straight best pictures ("Million
Dollar Baby" in2005, "Crash" last
year and "Letters from Iwo Jima"
this year), Haggis has quickly
become known for the gravity of
his product, even if it sometimes
Saints' in New
York City? Sure.
misses the mark. Here, he pres-
ents a polished take on the age-
old story of the toll that mob life
takes on a good man. "Donnellys"
clearly reflects Haggis's personal
touch - and the show only ben-
efits from it.
As an urbane, sophisticated
entry from a respected screen-
writer, "Donnellys" actually has
much in common with "Studio
60." Aaron Sorkin's drama, set
behind the scenes of a late-night
sketch-comedy show, was also
highly anticipated and opened
to rave reviews before falling off
the face of the earth (its ratings
had sunk into the low 2s, which
is bad even for a late-night rerun
of "Friends). It's unclear if "Don-
nellys" can retain viewers that
continually tune in to "Heroes,"
the show's lead-in. The show is
more than capable of acting as a
stand-in for "Studio 60" - NBC
promises to bring it back at some
point, so it may only be a four-to-
six week run for the Donnellys.
Whether it could stand on its own
remains tobe seen.

the stars
"Zodiac" is impossible to control, to pin down,
to penetrate. It's strong, unwieldy and creates
its own idea of what a police procedural should
be, a reinvention that avoids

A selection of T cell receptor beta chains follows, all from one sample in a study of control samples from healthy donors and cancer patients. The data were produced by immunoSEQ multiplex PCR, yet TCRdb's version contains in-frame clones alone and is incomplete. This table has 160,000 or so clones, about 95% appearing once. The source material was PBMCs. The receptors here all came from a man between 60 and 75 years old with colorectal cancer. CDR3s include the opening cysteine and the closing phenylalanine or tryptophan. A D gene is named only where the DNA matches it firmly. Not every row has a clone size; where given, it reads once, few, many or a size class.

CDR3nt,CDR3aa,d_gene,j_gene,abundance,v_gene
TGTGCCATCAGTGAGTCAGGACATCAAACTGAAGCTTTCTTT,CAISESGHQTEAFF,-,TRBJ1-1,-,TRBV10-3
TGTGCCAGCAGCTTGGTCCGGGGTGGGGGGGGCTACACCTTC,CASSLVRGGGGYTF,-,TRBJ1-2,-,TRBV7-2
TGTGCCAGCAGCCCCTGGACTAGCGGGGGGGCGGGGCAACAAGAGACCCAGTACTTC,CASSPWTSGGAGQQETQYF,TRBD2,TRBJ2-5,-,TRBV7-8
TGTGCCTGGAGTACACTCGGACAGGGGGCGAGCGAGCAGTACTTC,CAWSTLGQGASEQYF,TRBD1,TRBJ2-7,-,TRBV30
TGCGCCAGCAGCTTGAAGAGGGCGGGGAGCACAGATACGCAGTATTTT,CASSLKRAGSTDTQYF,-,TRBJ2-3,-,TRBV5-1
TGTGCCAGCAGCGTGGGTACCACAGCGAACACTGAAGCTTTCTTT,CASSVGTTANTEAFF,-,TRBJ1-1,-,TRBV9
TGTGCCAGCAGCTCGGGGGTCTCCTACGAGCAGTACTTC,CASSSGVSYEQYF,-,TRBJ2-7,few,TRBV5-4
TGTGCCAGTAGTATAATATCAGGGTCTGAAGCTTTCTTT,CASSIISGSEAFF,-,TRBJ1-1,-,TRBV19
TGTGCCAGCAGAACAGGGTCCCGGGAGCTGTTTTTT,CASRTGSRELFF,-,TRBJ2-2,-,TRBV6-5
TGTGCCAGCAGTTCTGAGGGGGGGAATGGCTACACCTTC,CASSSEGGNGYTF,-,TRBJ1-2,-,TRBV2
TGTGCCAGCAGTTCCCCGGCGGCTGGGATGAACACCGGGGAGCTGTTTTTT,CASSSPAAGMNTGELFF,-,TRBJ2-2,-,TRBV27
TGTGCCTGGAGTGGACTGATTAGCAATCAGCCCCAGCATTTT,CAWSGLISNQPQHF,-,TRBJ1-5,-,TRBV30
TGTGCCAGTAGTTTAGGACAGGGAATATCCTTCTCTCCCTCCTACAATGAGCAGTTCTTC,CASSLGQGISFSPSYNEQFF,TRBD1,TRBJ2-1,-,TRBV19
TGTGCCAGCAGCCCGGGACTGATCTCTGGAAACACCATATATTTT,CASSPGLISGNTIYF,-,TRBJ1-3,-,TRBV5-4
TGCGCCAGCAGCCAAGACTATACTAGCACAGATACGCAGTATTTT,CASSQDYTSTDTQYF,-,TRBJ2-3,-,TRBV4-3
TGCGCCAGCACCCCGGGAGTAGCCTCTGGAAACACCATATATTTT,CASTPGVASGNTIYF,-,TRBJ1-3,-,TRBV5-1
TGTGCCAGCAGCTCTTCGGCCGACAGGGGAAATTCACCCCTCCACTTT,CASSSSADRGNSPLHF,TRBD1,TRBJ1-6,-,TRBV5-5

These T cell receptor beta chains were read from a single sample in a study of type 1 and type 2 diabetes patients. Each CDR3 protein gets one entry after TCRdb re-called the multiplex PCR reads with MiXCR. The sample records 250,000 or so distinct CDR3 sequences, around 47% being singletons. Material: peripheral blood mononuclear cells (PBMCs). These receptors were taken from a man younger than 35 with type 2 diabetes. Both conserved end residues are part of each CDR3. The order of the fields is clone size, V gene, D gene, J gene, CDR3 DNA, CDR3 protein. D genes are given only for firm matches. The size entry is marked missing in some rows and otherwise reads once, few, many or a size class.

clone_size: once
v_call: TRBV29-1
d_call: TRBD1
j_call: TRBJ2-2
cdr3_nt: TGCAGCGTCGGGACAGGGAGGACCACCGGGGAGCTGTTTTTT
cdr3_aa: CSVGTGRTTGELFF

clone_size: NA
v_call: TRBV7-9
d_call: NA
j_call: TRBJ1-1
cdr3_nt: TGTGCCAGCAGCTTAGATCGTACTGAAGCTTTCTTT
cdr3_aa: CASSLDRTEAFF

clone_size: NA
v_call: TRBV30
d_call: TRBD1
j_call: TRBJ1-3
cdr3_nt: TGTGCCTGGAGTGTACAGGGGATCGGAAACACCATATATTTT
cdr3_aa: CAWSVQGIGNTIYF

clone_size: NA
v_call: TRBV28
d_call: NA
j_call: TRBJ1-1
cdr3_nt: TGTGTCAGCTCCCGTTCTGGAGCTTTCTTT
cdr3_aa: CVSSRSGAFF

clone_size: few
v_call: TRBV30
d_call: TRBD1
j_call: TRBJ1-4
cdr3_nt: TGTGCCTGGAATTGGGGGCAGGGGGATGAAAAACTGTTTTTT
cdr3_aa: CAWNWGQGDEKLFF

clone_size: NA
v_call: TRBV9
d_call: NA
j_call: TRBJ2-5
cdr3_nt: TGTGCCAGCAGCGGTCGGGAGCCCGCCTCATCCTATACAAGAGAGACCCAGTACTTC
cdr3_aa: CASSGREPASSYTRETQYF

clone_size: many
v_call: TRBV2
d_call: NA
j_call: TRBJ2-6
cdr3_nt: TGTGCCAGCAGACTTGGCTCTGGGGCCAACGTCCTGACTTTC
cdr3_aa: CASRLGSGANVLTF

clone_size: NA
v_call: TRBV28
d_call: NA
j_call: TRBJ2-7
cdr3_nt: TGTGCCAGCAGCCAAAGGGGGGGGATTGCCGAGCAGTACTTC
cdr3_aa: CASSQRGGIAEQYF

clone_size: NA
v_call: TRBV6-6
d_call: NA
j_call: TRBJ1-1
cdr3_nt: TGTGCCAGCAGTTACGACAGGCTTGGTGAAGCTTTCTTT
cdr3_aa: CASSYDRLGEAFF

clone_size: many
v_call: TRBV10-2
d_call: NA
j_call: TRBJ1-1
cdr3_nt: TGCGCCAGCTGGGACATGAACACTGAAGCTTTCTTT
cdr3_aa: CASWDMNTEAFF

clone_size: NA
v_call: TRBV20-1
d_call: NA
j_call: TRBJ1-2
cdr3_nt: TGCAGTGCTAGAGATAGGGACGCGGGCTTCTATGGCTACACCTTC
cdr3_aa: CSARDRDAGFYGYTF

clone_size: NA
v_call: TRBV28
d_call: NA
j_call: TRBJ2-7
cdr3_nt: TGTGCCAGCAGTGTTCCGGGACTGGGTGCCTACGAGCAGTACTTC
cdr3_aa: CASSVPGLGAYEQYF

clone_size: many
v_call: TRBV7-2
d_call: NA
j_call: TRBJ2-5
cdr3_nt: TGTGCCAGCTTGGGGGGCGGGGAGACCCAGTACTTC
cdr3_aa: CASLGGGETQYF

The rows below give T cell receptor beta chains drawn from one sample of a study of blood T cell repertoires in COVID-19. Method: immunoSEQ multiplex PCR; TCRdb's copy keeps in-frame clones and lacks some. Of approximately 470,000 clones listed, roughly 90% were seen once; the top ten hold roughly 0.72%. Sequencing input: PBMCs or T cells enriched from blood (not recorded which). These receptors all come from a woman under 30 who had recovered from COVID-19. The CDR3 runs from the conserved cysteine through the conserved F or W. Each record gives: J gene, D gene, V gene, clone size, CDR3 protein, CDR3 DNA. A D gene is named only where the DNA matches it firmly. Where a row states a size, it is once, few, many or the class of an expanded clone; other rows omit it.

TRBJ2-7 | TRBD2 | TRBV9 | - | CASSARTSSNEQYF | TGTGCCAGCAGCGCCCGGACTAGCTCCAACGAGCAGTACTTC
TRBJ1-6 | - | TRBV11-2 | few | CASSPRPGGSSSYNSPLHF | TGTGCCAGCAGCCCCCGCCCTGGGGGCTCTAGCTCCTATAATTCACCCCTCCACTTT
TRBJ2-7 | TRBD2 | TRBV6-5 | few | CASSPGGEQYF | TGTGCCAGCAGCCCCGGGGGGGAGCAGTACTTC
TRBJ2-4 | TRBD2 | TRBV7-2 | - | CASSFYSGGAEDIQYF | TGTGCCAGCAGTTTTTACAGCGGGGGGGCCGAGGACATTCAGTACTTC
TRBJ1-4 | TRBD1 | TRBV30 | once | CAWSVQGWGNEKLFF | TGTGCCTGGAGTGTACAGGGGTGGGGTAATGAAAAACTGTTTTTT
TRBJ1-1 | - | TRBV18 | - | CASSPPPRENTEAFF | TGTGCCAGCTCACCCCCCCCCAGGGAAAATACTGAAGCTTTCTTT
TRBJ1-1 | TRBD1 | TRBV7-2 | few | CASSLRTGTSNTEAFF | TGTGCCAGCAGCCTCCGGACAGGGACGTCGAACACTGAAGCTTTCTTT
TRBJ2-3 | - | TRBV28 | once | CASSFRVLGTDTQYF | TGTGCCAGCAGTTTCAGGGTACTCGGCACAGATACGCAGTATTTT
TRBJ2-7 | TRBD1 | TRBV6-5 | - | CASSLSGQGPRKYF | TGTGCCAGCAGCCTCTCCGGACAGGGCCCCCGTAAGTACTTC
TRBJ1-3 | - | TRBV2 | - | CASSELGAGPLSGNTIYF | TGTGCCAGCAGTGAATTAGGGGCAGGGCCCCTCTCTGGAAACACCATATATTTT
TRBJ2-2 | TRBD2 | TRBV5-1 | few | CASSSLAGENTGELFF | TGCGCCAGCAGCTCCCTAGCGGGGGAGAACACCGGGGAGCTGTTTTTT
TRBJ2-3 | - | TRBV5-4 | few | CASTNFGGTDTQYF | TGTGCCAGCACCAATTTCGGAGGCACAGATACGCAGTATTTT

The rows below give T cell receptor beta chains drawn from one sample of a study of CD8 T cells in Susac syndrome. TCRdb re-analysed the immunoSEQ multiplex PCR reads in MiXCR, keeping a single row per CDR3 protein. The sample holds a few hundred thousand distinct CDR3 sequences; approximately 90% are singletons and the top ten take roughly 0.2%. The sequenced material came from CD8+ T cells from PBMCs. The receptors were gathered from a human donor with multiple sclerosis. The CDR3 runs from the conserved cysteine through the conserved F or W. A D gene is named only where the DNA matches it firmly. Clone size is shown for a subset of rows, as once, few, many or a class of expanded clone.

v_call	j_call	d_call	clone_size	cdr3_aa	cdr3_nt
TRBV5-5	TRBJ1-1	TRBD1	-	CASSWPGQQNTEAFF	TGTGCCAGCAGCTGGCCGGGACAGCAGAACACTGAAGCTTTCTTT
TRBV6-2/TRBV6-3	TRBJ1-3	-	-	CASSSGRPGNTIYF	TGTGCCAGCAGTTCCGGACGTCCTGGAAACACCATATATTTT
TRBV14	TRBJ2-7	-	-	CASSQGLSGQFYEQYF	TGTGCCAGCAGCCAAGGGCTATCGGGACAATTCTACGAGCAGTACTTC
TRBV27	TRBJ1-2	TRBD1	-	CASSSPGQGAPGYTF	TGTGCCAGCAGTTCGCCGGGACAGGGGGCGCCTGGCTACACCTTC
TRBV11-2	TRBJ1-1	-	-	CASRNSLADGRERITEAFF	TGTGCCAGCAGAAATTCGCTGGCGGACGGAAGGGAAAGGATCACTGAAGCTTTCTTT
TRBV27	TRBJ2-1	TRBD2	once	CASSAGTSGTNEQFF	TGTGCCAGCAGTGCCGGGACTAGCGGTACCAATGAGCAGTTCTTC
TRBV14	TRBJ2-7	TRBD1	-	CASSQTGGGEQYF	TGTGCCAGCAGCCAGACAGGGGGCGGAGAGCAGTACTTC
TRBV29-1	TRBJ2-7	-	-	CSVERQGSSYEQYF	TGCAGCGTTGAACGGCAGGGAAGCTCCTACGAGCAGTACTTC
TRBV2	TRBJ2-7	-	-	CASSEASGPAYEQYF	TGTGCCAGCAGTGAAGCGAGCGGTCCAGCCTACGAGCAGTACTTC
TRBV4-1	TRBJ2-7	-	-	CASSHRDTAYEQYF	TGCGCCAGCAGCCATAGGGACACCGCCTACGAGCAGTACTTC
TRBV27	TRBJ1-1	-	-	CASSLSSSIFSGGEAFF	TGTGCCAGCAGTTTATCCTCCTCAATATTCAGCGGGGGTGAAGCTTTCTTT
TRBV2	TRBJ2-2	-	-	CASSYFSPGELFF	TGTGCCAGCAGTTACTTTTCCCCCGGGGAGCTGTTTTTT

the genre's customary indul-
gences while creating several ***
of its own. It is much easier to
describe than to discuss, prob- Zodiac
ably because it speaks for
itself so emphatically. I know I At Quality16
responded to it, but that makes and Showcase
it no easier to break down. Paramount
The film opens in 1968 and
doesn't stop jumping weeks,
months and even years from there, at first the
story of San Francisco Chronicle reporter Paul
Avery (Robert Downey Jr.), in the film's esti-
mation a docile and drug-addled creature, and
then moves on to a detective (Mark Ruffalo) and
eventually a cartoonist (Jake Gyllenhaal) who
each take the reigns at the story's convenience.
The movie"is captive to the mythology of the
Zodiac and his era, every suspect and conversa-
tion and secret code. At times the film's specifici-
ty is almostfrightening; at others, it's distant and
enigmatic. It's a strange and enthralling ride.
Let's see what we can make of this. "Zodiac"
is most urgently about obsession. The titular
killer, hot property in the media culture of Cali-
fornia in the late '60s and early '70s, was defined
by his insatiable hunger for celebrity. The detec-
tives assigned to find him, including in a way a
Chronicle cartoonist who went on to write the